A blog maintained by Tevita Kete, PGR Officer
Secretariat of the Pacific Community (SPC), Suva, Fiji Islands
This weblog documents the activities of Pacific Agricultural Genetic Resources Network (PAPGREN), along with other information on plant genetic resources (PGR) in the Pacific.
The myriad varieties found within cultivated plants are fundamental to the present and future productivity of agriculture. PAPGREN, which is coordinated by the Land Resources Division of the Secretariat of the Pacific Community (SPC), helps Pacific countries and territories to conserve their crop genetic diversity sustainably, with technical assistance from the Bioversity International (BI) and support from NZAID and ACIAR.
SPC also hosts the Centre of Pacific Crops and Trees (CEPaCT). The CEPaCT maintains regional in vitro collections of crops important to the Pacific and carries out research on tissue culture technology. The CEPaCT Adviser is Dr Mary Taylor (MaryT@spc.int), the CEPaCT Curator is Ms Valerie Tuia (ValerieT@spc.int).
PAPGREN coordination and support
Mr William Wigmore
Mr Adelino S. Lorens
Dr Lois Englberger
Mr Apisai Ucuboi
Dr Maurice Wong
Mr Tianeti Beenna Ioane
Mr Frederick Muller
Mr Herman Francisco
Ms Rosa Kambuou
Ms Laisene Samuelu
Mr Jimi Saelea
Mr Tony Jansen
Mr Finao Pole
Mr Frazer Bule Lehi
Interested in GIS?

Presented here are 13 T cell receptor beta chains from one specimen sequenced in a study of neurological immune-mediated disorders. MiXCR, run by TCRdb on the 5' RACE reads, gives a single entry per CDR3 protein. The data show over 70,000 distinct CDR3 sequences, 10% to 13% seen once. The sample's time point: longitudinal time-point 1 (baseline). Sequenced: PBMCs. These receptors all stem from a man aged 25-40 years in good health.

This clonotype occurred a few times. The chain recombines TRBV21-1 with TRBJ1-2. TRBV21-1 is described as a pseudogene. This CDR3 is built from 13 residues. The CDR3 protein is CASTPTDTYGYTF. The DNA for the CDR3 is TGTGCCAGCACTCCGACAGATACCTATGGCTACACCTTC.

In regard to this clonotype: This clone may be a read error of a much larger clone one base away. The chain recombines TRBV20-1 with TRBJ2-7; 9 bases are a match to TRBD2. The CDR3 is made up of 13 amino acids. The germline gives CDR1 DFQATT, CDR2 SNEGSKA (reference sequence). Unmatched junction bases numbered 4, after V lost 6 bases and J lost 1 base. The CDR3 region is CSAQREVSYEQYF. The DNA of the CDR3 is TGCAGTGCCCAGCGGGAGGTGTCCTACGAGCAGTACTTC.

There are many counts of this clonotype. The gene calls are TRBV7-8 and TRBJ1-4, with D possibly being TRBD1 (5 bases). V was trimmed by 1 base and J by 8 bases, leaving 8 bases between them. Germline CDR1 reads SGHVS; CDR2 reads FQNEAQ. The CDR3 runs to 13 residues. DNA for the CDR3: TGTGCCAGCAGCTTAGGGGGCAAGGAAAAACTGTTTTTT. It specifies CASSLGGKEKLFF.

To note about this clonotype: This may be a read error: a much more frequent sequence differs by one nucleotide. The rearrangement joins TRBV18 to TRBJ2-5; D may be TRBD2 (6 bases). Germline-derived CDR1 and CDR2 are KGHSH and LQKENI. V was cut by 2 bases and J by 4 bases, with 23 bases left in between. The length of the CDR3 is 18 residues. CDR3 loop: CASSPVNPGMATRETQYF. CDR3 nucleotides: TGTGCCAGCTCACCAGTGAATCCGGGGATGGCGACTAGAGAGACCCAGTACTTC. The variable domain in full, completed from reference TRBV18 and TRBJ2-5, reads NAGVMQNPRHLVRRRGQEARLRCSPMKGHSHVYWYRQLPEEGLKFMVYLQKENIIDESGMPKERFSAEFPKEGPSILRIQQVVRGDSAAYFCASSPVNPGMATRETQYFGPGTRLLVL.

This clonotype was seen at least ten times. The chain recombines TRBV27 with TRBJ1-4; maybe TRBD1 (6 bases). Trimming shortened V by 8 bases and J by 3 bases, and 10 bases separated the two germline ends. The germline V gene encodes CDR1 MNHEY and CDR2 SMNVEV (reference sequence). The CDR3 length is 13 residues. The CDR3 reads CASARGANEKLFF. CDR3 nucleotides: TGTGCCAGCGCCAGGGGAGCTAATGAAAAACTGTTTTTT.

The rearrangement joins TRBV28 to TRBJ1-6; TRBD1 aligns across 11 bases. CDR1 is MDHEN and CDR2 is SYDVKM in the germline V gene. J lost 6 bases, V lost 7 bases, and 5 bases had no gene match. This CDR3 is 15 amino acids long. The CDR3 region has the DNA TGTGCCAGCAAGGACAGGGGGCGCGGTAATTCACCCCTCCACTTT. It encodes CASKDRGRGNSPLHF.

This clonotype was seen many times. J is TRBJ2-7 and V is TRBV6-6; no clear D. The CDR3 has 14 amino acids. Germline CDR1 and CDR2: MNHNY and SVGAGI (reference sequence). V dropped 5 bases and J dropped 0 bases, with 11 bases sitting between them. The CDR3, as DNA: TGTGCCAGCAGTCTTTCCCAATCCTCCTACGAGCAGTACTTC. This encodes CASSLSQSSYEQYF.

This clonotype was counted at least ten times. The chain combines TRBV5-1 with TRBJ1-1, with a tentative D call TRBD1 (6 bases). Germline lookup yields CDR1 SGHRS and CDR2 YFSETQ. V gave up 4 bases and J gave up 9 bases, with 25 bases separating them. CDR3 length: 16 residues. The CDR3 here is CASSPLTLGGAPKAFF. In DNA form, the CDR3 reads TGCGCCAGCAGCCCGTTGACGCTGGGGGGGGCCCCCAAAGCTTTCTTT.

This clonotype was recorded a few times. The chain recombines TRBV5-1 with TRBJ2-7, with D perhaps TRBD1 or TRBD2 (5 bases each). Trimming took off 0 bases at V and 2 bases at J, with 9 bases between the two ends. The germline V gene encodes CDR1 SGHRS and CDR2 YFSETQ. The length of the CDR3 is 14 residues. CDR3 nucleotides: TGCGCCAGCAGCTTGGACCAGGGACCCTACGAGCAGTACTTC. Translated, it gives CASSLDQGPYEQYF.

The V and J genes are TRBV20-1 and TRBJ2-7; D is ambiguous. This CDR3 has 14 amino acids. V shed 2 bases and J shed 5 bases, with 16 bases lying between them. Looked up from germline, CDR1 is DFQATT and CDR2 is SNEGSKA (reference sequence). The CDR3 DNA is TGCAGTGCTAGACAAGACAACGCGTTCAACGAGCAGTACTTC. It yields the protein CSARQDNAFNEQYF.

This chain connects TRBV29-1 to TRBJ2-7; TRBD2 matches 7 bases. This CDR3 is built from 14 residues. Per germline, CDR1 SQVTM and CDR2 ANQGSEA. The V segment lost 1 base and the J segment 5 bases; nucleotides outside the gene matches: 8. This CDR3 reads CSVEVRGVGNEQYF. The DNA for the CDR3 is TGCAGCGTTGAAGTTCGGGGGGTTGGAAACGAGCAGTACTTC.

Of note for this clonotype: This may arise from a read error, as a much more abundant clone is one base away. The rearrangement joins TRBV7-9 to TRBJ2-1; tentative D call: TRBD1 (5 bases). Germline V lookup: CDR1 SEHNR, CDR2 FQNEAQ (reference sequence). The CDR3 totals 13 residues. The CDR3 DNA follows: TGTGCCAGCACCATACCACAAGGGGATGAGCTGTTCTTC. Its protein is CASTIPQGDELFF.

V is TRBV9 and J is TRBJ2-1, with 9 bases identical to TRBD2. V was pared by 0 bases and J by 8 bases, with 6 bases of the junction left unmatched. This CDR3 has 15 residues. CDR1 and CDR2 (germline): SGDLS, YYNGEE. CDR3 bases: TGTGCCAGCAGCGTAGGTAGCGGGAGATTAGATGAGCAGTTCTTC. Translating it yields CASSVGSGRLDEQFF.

Thursday, July 13, 2006
Posted 5:19 PM by Luigi
The SPC-RGC in the news
Fiji Times, Friday, July 14, 2006
EFFORTS to establish a genetic resource centre to help crop production, particularly in times of natural disasters, received a financial boost of $85,600.
The Secretariat of the Pacific Community is trying to build a germplasm centre to support agricultural development for its 22-member countries.
On Wednesday the Korean Embassy donated $US50,000 toward the effort.
Germplasm is a term used to describe genetic resources or more precisely the DNA of an organism and collection of that material.
The practice worldwide is to collect plant, animal and bacterial germplasm for use in breeding new organisms and conservation of species.
Korean Ambassador Bong Joo Kim handed over the cheque to the SPC secretary general, Dr Jimmie Rodgers in Nabua on Wednesday.
The centre, which is expected to be relocated to the SPC's campus at Narere, is expected to touch the lives of people in the Pacific by providing a quick restoration of crops following any disaster such as a cyclone and disease epidemics.
The SPC thanked the Korean embassy for the much-needed donation.
The pledge to support the SPC was taken at the fourth conference of the Pacific communities in Palau last year.
"It will serve as a centre for training for Pacific island scientists in tissue culture, cryo-preservation and other methods of plant genetic conservation," said Mr Kim.
He said the contribution demonstrated the Korean government's intention to strengthen and expand ties between Korea and Pacific island countries.
Using techniques of tissue culture, the SPC offers Pacific island countries a chance to share crop varieties and access germplasm from anywhere in the world.
The emphasis is on vegetatively propagated crops for which virus and virus-ike diseases pose a hazard to crop transfer, where alternative methods of transfer are not available, seed is either produced or the crops do not breed true.
* Comments:Post a Comment
Agrobiodiversity Weblog: For discussions of conservation and sustainable use of the genetic resources of crops, livestock and their wild relatives.